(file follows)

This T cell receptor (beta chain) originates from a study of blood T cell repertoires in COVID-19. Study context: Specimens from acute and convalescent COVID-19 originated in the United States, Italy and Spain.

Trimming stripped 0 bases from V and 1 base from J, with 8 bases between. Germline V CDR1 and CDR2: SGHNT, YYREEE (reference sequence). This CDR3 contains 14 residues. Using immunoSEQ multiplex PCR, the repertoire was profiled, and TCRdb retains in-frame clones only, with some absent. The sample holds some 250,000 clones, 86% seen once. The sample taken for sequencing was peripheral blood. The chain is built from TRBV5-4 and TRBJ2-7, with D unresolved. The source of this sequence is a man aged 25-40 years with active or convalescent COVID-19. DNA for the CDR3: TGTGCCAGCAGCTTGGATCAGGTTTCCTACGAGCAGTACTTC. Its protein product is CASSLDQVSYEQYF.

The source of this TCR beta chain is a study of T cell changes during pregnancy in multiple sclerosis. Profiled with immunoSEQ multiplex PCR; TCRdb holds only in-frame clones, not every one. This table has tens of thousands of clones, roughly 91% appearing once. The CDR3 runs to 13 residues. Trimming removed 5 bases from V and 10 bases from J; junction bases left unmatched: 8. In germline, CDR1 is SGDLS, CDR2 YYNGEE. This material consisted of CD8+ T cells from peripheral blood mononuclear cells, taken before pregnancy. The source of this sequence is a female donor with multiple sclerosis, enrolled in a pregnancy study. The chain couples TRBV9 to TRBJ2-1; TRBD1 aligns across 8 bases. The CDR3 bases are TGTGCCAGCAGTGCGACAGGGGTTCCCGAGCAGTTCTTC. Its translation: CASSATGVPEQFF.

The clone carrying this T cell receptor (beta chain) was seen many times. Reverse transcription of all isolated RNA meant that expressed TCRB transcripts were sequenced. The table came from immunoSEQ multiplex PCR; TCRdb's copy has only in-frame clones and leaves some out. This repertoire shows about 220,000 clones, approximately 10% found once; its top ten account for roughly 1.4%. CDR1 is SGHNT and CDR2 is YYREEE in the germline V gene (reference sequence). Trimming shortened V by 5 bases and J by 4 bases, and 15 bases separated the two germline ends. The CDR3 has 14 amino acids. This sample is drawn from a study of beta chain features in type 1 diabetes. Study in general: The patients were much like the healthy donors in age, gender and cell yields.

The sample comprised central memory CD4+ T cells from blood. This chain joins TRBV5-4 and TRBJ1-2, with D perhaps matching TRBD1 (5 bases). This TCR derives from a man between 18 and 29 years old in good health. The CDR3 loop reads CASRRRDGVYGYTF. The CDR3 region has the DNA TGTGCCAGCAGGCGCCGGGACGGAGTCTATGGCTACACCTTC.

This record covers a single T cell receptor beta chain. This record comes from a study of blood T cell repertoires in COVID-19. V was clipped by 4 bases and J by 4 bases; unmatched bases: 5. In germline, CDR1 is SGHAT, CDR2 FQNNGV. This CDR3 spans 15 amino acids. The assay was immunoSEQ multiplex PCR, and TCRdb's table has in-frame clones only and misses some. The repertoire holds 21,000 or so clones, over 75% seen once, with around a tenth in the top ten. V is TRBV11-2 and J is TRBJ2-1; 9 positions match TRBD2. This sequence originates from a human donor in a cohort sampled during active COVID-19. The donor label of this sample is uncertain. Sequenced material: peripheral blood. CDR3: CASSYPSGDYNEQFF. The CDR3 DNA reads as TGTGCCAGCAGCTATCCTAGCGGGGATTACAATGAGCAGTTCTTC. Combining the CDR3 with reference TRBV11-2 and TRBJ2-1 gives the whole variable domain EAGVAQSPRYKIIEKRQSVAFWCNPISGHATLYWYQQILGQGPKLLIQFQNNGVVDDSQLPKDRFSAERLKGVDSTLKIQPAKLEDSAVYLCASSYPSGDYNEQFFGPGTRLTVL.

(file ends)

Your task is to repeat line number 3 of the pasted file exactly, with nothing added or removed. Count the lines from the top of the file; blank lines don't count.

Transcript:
The source of this TCR beta chain is a study of T cell changes during pregnancy in multiple sclerosis. Profiled with immunoSEQ multiplex PCR; TCRdb holds only in-frame clones, not every one. This table has tens of thousands of clones, roughly 91% appearing once. The CDR3 runs to 13 residues. Trimming removed 5 bases from V and 10 bases from J; junction bases left unmatched: 8. In germline, CDR1 is SGDLS, CDR2 YYNGEE. This material consisted of CD8+ T cells from peripheral blood mononuclear cells, taken before pregnancy. The source of this sequence is a female donor with multiple sclerosis, enrolled in a pregnancy study. The chain couples TRBV9 to TRBJ2-1; TRBD1 aligns across 8 bases. The CDR3 bases are TGTGCCAGCAGTGCGACAGGGGTTCCCGAGCAGTTCTTC. Its translation: CASSATGVPEQFF.